Reader Friday: The Meal

What author, past or present, would you most like (or have liked) to have dinner with? You get to pick the meal. What would you select?

What ice-breaker question would you ask the author to get the conversation rolling?

20 thoughts on “Reader Friday: The Meal

  1. Author: C. S. Lewis
    Meal: “Soup and pudding, cutlets with green peas, and a large portion of strawberries and cream” – his favorite meal
    Ice breaker question: In reading The Chronicles of Narnia, what symbolism are modern readers missing?

  2. Author: Jack Ketchum
    Meal: Pizza (let’s keep this casual)
    Ice breaker: Do readers ever misunderstand your work? Like in Red, do people call you a sick S.O.B. when all you were doing (according to your author’s notes) was trying to bring attention to the lack of laws regarding animal neglect/cruelty?

  3. Author: Sir Terry Pratchett
    Meal: Probably in a restaurant, where we can each choose what to eat. I’m sure he wouldn’t be interested in eating gluten-free. 🙂

    I’d ask him about cats. For a writer to give Death itself a fondness for cats, it seems Sir Terry must also be fond of them. Talking about pets is the best icebreaker. 🙂

  4. Mickey Spillane in a speakeasy-inspired back room joint.

    Ice breaker would be something like: “Hi Mickey. What cacophonous concoction does the acclaimed author and my glorious guest aspire to imbibe this effervescent eve?”

    Or something…

  5. I’d choose a dinner with the whole TKZ tribe.

    Potluck! Y’all are invited to my little corner in the PNW. We can spread out under our huge trees, picnic tables, the whole nine yards. Bring your most closely-guarded writing secrets to share, along with your favorite picnic food.

    I’ll provide the drinks-send me your order. 🙂

      • It’s funny that you mention Vernor’s.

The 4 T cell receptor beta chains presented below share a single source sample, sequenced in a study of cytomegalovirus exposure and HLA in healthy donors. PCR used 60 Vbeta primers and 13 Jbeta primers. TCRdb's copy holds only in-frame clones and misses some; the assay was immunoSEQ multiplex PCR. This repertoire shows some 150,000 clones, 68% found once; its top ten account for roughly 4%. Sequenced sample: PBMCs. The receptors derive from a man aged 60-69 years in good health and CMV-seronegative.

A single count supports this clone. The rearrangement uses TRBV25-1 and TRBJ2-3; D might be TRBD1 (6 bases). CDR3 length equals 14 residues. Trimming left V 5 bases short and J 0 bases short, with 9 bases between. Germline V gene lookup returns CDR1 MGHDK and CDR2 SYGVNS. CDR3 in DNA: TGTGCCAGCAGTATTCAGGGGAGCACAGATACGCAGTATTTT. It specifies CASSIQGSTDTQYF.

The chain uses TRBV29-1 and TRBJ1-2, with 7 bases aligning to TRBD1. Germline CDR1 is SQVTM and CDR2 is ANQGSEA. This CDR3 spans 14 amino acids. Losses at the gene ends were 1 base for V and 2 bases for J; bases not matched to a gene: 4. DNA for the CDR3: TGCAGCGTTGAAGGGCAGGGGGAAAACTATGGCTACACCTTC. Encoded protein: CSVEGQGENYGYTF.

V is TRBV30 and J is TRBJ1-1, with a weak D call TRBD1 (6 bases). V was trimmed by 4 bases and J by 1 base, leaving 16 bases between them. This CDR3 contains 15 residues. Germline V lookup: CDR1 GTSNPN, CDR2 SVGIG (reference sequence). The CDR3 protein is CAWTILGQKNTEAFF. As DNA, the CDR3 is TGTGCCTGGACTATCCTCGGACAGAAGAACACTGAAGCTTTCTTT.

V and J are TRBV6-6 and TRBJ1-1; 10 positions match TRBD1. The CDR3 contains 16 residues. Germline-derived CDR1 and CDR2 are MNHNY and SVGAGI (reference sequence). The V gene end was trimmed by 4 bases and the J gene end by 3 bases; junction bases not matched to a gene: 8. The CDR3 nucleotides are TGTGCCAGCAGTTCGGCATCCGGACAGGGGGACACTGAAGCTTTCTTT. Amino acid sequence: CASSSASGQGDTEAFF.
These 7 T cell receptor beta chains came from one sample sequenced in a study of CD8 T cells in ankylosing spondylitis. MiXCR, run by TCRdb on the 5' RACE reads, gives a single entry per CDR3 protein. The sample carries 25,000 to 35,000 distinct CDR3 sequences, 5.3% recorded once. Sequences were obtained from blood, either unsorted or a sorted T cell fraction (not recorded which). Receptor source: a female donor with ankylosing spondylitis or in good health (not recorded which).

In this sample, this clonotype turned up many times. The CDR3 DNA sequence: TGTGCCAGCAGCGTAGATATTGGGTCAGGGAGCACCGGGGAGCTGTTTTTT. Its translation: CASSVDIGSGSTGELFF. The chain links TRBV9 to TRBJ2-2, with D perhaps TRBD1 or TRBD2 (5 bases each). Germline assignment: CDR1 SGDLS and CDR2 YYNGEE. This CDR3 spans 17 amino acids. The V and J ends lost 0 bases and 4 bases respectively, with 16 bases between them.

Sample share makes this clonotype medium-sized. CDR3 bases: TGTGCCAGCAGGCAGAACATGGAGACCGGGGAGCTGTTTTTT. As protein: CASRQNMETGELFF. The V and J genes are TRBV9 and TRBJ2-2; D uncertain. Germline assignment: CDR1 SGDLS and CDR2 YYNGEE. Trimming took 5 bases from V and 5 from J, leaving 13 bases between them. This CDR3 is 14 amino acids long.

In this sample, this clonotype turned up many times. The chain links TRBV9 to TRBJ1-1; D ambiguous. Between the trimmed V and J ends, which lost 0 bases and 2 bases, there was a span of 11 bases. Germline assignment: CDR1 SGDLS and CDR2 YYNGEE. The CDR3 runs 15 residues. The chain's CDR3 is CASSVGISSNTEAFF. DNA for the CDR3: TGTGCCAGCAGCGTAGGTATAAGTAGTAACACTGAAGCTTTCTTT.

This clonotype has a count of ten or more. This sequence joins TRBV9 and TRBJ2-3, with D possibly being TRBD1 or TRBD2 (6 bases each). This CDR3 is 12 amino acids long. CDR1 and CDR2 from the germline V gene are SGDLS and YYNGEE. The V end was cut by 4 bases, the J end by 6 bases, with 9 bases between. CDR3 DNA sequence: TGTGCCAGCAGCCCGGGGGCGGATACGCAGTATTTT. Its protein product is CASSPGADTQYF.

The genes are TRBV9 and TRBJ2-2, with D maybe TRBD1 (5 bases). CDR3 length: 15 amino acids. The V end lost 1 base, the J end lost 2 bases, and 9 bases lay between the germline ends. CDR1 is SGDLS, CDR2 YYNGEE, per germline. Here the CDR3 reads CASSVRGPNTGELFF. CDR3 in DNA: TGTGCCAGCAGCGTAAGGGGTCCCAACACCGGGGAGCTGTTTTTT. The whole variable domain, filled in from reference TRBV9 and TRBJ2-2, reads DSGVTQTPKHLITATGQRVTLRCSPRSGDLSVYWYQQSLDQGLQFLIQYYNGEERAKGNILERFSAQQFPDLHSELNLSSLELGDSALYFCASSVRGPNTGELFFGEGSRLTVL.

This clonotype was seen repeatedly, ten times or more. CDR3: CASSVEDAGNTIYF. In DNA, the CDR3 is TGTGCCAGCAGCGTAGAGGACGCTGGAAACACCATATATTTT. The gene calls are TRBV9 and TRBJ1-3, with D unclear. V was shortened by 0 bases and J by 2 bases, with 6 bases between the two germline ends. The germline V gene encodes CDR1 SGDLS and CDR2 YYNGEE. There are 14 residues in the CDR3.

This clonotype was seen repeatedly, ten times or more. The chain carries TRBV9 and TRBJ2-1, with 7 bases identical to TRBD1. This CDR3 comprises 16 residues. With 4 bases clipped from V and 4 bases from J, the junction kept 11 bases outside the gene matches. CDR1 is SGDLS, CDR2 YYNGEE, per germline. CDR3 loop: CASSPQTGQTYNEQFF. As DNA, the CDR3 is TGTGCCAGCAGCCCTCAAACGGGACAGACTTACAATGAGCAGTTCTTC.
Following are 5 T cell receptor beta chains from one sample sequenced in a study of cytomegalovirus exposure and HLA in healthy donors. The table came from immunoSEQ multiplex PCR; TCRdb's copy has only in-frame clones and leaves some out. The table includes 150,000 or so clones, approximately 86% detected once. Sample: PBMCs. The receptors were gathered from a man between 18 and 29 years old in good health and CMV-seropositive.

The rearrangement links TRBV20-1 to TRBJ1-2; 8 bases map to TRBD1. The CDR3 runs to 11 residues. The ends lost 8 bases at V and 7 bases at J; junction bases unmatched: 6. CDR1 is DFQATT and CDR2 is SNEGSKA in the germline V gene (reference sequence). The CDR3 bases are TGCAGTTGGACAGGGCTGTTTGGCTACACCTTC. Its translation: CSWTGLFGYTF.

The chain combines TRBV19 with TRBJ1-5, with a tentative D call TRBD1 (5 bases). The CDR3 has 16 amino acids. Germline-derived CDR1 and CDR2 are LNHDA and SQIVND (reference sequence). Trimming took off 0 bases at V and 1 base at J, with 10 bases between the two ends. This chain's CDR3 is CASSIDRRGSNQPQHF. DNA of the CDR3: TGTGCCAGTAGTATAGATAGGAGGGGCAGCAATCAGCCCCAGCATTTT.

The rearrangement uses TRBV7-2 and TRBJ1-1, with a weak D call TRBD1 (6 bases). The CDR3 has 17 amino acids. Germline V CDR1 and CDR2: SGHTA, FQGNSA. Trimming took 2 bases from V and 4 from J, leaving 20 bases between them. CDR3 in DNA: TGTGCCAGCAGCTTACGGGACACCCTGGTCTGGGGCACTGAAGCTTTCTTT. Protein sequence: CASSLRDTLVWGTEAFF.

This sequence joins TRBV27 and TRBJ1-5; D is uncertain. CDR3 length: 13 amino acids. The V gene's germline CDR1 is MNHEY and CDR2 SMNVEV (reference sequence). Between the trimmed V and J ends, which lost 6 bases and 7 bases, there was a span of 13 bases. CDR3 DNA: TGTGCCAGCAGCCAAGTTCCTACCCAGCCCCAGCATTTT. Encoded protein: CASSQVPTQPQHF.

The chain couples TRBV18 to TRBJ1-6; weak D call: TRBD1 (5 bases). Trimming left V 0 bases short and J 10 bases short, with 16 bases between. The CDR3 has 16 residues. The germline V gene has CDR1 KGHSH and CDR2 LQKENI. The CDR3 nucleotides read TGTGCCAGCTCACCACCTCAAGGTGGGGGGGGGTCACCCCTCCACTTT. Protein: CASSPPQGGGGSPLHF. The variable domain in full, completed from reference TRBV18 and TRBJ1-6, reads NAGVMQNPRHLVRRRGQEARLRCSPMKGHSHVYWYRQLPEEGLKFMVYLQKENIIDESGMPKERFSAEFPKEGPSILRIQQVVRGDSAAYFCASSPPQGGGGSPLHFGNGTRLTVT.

I had a grandfather who was a pirate metaphorically speaking. He was a sailor. At the age of twelve I journeyed solo on a Trailways to south Florida to hang out with him and there he taught me how to roll Bull Durham cigarettes and made me (weak) highballs using Vernors and coconut water from the palms in the front yard. Every time I have a Vernors I think of him.
        My mother was so angry at him for corrupting me.

        Now-to the matter at hand.
        Author: George V. Higgins
        Dinner: a nice rare porterhouse, green beans, baked Idaho potato.
        Question: What was in the first fourteen of your manuscripts that you hunted down and destroyed?

  6. James Scott Bell. A good breakfast would suffice. Conversation would be more important than the meal itself. How many edits and changes did you make to your first book? What types of changes were made? Grammar? Plot? Character depth, etc? What difficulty, if any, did you have in securing an agent/publisher? What did the agent appreciate about your manuscript which resulted in its acceptance?

  7. A tough one. I’m torn between RLS and EAP. I think I’d go with Poe. Food? The very best. Here are some apropos recipes:

    The slow-cooker swiss steak in sherry sounds particularly nice. And five kinds of ice cream. And some Amontillado afterwards.

    The ice-breaker? You can bet I won’t ask about his black cat. Maybe ask how he would like to be remembered.

  8. Ian Fleming. Yes he was a womanizer and a cad. But I enjoyed his books. Dinner would need a quantity of Scotch. Lox and toast with baked Alaska for dessert. My friend and mystery writer Will Graham was taken by cancer about a year ago. It would be nice if he could join us. We emailed often, but never met face to face

    • Fleming’s favorite meal was scrambled eggs (as was James Bond’s). As for the Scotch — he preferred champagne (or a good, strong wine) when eating.

  9. I would love to talk 15th C battle scenes with Mary Gentle. I’ve no idea what she’d prefer to eat, but she strikes me as a down to earth meat & potatoes kind of person.
    As far as I know she’s still kicking around the UK side of the Pond, but she’s no longer active on her social media.

  10. Someone already took C. S. Lewis, so I’ll pick Mary Connealy. I have no idea on the meal, but I know it would be casual. I would ask, “What was it like to be a rancher’s wife? What made you want to write cowboy romances with comedy? And did you ever think you would be writing full-time, and have so many novels under your belt?”

  11. It’s not that it took me a long time to think of an answer — I’ve just been offline for two days. 🙂

    I’d invite Beryl Markham to dinner. Roast tenderloin with appropriate veggies, good bread and wine. Sticky toffee pudding and coffee for dessert. I’d ask her how she put together “West With The Night,” and how long it took her to write it.

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